Second Appeals Court Upholds Rule on Chapter 1 Aid

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A federal appeals court has upheld the U.S. Education Department's rule on the allocation of Chapter 1 compensatory-education aid to students in religious schools, the second ruling of its kind at the appellate level.

The unanimous decision by a three judge panel of the U.S. Court of Appeals for the Sixth Circuit was another blow for Americans United for Separation of Church and State, an advocacy group that has filed lawsuits nationwide challenging Chapter 1 aid to pupils in religious schools.

The Maryland-based group has challenged the Education Department's rule on the allocation of the funds for religious-school pupils, as well as some of the methods used to provide those services. The group contends that the funding mechanism and certain methods of delivering Chapter 1 services, such as placing mobile vans near the property of church-affiliated schools, violate the First Amendment's prohibition on government establishment of religion.

The latest ruling comes in a case in which a group of Kentucky taxpayers, backed by Americans United, challenged the delivery of Chapter 1 services to pupils in Louisville area Roman Catholic schools.

A federal district judge had ruled in 1990 against the Education Department's so-called "off the top" funding rule, which requires public school authorities to deduct certain extra expenses of delivering services to religious-school pupils off the top of their entire federal Chapter 1 allocation. (See Education Week, March 7, 1990.)

The department adopted the rule in response to the U.S. Supreme Court's 1985 decision in Aguilar v. Felton, which barred public schools from sending Chapter 1 teachers to church-school classrooms to teach eligible students. The extra expenses arose from the costs of leasing vans and mobile classrooms to deliver Chapter 1 services after the ruling.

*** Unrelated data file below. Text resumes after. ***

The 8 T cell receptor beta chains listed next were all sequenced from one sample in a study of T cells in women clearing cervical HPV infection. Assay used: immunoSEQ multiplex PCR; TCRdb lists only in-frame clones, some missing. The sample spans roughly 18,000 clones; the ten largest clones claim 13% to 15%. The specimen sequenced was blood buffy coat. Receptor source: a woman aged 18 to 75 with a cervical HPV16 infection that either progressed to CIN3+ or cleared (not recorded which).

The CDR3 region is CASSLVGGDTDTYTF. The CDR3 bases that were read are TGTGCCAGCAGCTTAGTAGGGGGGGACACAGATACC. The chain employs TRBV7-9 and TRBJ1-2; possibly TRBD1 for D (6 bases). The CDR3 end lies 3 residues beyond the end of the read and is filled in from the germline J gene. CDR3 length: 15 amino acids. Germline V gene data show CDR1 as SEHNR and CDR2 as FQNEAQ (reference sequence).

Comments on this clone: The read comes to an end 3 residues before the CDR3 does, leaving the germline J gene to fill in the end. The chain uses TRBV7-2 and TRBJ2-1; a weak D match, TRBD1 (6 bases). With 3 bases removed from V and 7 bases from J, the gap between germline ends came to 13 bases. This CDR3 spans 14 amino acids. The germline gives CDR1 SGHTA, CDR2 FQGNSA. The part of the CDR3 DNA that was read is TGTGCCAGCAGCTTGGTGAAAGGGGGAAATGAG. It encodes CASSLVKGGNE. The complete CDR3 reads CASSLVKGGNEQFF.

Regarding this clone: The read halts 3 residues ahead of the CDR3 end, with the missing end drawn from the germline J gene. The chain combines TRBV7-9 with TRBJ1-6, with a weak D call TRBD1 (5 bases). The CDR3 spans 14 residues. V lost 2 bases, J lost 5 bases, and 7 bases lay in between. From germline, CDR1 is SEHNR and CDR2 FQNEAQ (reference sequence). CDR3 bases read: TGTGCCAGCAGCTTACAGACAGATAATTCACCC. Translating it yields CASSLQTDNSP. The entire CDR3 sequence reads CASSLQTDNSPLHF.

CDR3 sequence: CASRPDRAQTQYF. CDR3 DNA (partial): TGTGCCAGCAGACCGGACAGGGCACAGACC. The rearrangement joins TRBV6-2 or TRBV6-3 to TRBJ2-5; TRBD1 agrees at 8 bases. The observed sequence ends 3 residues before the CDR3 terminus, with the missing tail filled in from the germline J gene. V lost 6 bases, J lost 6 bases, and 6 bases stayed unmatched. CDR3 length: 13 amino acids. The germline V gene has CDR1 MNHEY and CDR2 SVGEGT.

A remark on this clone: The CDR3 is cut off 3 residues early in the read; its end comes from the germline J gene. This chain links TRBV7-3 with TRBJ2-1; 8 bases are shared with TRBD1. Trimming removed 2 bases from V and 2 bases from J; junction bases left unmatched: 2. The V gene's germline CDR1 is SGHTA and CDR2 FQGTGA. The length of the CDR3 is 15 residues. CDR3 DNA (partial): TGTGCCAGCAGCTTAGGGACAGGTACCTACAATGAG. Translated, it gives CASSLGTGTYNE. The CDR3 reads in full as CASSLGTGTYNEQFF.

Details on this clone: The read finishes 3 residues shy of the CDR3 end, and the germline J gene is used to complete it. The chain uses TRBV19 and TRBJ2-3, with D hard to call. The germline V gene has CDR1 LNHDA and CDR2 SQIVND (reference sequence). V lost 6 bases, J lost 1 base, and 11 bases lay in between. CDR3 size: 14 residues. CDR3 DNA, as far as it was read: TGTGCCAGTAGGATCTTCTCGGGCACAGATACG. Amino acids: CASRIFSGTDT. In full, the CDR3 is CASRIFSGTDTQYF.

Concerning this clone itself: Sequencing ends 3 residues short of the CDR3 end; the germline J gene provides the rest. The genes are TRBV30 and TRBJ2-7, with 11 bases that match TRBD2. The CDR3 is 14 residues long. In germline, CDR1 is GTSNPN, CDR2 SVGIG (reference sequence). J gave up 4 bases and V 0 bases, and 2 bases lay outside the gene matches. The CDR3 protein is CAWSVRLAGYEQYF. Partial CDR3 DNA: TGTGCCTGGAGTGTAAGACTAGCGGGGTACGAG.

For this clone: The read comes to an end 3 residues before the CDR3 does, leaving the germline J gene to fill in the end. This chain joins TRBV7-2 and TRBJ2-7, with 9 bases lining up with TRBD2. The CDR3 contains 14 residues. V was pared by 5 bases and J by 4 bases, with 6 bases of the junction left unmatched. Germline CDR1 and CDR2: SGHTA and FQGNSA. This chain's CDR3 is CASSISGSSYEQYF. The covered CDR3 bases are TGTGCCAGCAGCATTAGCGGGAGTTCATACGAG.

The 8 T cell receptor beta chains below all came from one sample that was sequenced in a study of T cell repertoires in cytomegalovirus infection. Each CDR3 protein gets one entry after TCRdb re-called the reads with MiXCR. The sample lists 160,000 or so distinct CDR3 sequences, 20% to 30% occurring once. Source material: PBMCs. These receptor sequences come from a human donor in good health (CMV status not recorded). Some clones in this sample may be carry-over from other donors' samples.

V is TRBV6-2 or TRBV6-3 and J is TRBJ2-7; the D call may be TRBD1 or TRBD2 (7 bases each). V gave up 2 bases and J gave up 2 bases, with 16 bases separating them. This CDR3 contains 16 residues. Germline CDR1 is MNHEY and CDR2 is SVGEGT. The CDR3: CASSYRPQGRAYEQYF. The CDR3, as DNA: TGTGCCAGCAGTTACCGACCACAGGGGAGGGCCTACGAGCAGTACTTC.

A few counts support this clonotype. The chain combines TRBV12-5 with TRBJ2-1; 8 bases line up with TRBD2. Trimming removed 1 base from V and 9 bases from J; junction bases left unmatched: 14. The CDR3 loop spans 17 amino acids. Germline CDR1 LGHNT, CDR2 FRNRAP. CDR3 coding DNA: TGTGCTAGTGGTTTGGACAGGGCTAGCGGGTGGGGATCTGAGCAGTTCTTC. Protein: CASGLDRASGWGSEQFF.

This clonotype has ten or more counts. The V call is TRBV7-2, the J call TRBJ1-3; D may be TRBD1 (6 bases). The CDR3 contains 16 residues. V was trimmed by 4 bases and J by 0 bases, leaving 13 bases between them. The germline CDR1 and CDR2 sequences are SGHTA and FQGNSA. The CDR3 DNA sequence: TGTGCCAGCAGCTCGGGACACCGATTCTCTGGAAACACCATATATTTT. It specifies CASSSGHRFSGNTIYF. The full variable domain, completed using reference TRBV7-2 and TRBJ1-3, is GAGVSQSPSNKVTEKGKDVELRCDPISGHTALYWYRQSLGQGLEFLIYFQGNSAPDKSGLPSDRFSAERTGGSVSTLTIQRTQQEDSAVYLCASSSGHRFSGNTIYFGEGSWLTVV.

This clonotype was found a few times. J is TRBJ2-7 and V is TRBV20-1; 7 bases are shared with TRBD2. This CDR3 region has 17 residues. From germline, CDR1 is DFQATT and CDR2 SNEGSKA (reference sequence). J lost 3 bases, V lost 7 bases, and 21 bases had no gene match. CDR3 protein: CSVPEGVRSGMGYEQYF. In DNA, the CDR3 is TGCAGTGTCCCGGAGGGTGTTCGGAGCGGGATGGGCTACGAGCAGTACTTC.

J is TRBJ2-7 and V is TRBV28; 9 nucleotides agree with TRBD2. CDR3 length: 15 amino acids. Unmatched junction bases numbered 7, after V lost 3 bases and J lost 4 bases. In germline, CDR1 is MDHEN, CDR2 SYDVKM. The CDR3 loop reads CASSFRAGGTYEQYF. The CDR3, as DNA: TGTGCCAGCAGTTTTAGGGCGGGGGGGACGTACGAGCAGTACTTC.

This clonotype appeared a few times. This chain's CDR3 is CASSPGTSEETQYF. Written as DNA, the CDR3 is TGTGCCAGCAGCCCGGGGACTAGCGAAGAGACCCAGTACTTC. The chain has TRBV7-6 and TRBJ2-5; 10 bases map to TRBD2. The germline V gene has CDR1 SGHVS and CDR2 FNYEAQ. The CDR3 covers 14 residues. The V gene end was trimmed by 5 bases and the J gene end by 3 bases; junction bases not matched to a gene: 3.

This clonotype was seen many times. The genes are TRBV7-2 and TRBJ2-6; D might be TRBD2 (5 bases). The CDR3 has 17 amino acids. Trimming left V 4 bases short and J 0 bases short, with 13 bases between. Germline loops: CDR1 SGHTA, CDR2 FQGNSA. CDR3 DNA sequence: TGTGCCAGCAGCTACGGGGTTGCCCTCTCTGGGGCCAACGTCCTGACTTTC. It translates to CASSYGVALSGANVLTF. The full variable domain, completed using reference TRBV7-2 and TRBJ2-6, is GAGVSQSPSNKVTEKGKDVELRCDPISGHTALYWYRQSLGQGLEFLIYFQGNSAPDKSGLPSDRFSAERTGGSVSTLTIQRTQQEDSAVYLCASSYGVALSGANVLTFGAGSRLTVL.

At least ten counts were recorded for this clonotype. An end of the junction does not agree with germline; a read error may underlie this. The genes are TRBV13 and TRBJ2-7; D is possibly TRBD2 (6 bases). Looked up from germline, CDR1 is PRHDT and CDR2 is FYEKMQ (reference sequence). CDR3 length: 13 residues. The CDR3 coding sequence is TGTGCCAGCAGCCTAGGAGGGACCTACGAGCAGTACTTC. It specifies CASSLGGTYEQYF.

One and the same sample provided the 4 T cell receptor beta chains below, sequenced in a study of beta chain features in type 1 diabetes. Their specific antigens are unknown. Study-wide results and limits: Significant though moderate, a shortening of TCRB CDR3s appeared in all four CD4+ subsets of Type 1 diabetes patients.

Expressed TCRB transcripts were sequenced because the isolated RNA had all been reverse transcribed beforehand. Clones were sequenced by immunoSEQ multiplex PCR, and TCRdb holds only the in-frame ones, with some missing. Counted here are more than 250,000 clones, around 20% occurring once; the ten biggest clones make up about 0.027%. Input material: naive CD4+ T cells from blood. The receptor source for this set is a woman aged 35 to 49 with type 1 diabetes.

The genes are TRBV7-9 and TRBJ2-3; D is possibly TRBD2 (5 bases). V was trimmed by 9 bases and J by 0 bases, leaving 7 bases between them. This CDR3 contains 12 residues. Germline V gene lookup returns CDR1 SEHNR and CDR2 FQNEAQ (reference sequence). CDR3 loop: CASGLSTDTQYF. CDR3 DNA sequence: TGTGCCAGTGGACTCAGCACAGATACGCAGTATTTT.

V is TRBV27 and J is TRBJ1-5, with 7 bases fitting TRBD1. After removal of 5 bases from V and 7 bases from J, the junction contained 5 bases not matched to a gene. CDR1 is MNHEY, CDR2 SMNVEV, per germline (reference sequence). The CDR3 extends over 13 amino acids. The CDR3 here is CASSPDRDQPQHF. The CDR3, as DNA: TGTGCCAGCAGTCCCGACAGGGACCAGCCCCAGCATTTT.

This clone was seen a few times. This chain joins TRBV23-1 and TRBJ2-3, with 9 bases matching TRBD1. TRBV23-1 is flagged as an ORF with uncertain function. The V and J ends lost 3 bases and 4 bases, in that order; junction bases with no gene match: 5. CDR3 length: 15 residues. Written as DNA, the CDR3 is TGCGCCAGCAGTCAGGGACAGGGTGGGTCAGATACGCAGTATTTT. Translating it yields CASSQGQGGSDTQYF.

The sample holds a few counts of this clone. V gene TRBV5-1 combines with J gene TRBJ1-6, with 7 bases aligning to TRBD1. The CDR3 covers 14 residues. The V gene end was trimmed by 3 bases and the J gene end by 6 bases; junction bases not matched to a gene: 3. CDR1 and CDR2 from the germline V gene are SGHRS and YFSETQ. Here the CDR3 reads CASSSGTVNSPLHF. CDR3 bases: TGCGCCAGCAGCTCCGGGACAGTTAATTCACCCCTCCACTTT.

The district court judge said the off-the-top rule resulted in a reduction of funds for Chapter 1 pupils in Jefferson County, Ky., public schools of more than $187,000, which he found to be a violation of the Establishment Clause.

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'Marginal Disparity'

The appellate panel on June 5 overruled the judge, saying he was too rigid in applying a legal test to the amount of funds taken off the top of Jefferson County's allocation.

The panel noted that the off-the-top allocation to lease vans to serve religious- school pupils was only 2.7 percent of Jefferson County's total 1989 Chapter 1 budget of $7.2 million.

"In other words, public-school students were deprived of 2.7 percent of the total amount of Chapter 1 funds which they would otherwise have received were it not for the funding of the van program," the appellate court said. "In our view this marginal disparity in expenditures was mandated by the requirement that 'comparable services' are made available to both public and parochial students.

The appellate panel refused to consider the Kentucky taxpayers' cross-appeal of the district judge's ruling upholding the use of mobile vans parked near church-school property for Chapter 1 services. The panel said the appeal was filed one week late.

Vol. 11, Issue 39, Page 31

Published in Print: June 17, 1992, as Second Appeals Court Upholds Rule on Chapter 1 Aid
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